At the in-depth development phase, the current horizontal infill campaign in H oil field targets reservoirs with high remaining oil potential and the diverse complexities subject to both structural and lithological controls. These structural and lithological reservoirs are characterized by the uncertainties of formation dip and oil/water contact (OWC), severe stratigraphic heterogeneity, lateral properties change, poor sandstone connectivity, and thickness variation (less than 5 m) of the oil column and interbeds. To effectively squeeze the potential remaining reserves, the scope of the current infill campaign mainly encompasses: (1) the limited crests of the anticlinal traps with uncertain oil column and lateral changed reservoir, and (2) the unexploited marginal areas close to the reservoir pinchout line. Accordingly, it is necessary to quantitatively update the reservoir-scale subsurface profile and execute well placement operations by addressing the above uncertainties with individualized services and workflow.

In these diverse reservoirs, interwell structural and stratigraphic uncertainties are high because resolution of large-scale seismic data and depth-of-investigation (DOI) of small-scale conventional logging data are limited. On these grounds, a high-definition boundary detection service (HDBDS) was employed, which can provide a stochastic resistivity inversion to remotely identify quantitative subsurface features with DOI up to 6 m and resolution of approximately 1 m. Its advantage of balancing resolution and DOI can induce the accurate description of high-definition interwell details, including formation superposition configuration, reservoir pinchout points, and dynamic OWC. Furthermore, HDBDS inversion can combine 3D seismic data and conventional logging data to effectively induce the workflow from subsurface uncertainty management to the quantitative reservoir-scale profile update and well placement.

HDBDS inversion-derived workflow effectively contributed to us achieving our objectives of this infill campaign by generally revealing the high-definition reservoir profiles along the horizontal sections. Up to four boundaries and five layers were mapped simultaneously with a maximum of 3 m distance from the borehole. High coverage and probability of the updated quantitative features induced the higher reservoir profile update rate in these specific environments than that based on the conventional services. In the complex developed areas mainly subject to both structural and lithological controls, the reservoir top, lateral changed properties, and dynamic tilted OWC were quantitatively inverted to identify the effective 1.5- to 3-m oil column, lower than prognosed 5-m column. In the lithological-control reservoirs at block margins, formation superposition configuration, pinchout points, and lateral properties changing features were clearly delineated. Accordingly, the quantitative well placement operations were efficiently executed to distribute the actual smooth trajectory connecting multiple sandstone bodies with the less risk, as well as with maximum standoff to the tilted OWC.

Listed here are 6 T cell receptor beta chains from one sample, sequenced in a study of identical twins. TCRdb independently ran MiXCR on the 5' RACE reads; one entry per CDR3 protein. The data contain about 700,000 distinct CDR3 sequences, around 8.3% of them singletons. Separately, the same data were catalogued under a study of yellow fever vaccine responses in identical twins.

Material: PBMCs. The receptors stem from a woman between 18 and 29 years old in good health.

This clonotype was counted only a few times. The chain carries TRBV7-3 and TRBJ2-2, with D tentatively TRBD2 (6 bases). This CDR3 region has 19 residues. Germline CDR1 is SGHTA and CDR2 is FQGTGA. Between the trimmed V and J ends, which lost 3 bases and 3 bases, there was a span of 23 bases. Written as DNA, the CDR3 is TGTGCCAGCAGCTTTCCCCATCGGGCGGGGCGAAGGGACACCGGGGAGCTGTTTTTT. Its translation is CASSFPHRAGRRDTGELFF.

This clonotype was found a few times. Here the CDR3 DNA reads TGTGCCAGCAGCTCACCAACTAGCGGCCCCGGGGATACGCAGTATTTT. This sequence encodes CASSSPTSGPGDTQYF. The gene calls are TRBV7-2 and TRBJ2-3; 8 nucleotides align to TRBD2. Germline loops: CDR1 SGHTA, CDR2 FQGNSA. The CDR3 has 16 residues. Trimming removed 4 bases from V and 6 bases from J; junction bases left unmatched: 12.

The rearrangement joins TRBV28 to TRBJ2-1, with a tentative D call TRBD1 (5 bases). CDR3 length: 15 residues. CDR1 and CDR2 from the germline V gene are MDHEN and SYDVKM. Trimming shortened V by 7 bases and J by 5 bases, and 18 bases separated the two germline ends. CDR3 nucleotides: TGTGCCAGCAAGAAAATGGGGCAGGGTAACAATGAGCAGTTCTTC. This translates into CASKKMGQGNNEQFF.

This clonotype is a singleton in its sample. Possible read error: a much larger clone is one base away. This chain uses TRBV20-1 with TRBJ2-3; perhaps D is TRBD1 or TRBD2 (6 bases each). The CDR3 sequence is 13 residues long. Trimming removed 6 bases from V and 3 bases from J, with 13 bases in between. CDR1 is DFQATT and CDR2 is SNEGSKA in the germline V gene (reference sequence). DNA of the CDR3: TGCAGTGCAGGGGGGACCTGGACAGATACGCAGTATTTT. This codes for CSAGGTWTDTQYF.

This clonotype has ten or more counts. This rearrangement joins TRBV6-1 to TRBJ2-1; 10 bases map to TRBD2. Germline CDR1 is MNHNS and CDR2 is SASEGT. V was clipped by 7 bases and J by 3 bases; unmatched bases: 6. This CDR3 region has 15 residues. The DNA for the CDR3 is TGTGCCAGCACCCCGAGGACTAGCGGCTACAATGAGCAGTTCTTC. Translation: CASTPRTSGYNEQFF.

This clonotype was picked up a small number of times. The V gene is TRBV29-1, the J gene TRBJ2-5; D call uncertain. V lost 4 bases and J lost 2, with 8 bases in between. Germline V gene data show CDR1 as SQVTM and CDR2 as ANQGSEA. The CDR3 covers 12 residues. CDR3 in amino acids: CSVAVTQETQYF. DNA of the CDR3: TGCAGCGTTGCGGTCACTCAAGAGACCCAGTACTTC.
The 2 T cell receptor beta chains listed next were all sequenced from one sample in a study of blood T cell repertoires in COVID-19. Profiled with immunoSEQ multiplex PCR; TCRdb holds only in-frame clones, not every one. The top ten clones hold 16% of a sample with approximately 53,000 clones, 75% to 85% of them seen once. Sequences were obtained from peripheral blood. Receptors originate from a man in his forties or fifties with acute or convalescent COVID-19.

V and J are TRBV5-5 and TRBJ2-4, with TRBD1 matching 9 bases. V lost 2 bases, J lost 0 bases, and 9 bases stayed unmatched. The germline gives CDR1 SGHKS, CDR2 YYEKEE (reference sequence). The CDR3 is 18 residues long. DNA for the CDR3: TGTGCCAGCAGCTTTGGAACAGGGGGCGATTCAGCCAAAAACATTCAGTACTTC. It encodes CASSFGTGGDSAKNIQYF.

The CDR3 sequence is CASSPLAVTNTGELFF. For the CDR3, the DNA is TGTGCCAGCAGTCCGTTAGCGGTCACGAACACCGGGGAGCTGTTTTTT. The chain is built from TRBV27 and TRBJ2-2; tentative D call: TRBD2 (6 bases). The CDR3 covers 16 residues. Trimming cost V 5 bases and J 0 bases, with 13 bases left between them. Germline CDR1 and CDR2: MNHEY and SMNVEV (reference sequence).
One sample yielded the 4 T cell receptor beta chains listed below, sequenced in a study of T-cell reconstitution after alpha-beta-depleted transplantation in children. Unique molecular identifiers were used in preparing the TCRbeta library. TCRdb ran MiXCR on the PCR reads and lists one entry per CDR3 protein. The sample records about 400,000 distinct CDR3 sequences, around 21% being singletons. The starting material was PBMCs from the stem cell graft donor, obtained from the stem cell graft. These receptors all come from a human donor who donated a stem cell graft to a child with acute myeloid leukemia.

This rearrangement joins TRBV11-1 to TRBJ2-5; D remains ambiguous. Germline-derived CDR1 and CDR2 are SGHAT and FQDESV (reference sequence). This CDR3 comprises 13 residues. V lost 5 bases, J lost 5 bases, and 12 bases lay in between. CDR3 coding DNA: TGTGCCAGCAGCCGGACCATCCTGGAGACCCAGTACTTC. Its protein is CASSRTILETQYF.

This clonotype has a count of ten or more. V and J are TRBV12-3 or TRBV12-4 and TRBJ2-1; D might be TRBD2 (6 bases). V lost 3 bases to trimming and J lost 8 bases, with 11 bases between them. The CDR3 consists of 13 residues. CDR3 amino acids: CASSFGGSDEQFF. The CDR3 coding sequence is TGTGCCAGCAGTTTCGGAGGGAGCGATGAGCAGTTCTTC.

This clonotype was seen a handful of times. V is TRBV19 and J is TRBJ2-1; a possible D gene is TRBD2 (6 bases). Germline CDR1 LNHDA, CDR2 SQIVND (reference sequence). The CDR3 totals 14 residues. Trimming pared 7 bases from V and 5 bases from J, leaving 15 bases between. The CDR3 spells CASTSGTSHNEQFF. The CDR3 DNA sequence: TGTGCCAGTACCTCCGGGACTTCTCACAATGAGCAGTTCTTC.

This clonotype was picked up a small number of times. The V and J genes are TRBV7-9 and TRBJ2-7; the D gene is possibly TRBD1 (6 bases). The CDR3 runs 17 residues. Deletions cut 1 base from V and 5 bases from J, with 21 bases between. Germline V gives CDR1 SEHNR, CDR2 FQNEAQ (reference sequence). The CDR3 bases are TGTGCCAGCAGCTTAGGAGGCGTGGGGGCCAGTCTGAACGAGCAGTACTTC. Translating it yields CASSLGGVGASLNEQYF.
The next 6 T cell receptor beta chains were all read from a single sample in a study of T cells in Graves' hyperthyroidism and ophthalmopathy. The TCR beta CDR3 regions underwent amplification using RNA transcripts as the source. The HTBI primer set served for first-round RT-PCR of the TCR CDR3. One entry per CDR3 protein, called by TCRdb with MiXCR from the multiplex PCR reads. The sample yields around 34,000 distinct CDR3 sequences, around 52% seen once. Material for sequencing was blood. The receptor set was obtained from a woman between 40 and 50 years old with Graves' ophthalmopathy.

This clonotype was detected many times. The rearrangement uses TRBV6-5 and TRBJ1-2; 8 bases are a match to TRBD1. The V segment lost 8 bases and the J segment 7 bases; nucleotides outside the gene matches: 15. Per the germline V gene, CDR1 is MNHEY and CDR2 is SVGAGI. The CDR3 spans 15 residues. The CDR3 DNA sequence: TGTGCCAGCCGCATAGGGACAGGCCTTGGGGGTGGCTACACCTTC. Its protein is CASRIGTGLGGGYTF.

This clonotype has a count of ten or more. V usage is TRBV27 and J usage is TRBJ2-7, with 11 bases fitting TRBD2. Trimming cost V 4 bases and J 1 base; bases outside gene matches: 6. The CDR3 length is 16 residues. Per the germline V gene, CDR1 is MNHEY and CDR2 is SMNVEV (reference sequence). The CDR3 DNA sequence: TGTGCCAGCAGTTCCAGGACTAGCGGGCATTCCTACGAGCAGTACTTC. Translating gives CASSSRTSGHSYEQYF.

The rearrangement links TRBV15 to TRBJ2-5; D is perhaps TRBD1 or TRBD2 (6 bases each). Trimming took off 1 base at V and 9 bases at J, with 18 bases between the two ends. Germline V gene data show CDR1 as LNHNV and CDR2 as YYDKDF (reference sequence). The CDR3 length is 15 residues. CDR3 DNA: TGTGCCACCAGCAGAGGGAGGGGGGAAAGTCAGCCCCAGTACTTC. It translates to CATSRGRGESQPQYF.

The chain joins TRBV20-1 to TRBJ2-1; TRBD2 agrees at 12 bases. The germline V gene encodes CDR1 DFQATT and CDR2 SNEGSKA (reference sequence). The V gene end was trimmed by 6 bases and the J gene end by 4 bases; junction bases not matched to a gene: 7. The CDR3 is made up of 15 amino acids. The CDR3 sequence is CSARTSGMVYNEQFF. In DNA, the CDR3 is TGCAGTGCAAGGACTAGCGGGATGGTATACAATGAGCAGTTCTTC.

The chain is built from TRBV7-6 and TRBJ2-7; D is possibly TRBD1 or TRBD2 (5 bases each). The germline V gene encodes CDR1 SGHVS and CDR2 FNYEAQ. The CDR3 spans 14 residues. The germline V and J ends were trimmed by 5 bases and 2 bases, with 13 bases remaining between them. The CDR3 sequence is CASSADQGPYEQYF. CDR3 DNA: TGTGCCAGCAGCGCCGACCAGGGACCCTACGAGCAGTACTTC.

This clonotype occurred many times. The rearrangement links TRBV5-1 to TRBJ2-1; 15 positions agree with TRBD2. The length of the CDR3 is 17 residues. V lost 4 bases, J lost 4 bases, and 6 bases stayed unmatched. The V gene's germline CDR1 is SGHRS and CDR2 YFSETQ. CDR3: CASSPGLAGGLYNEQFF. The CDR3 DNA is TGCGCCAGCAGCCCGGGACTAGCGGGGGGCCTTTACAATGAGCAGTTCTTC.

The quantitative results from the inversion-derived workflow could further optimize the completion configuration, waterflooding stimulation efficiency, and well pattern to push development limits as much as possible by efficiently squeezing the remaining oil in these complex structural and lithological reservoirs.

You can access this article if you purchase or spend a download.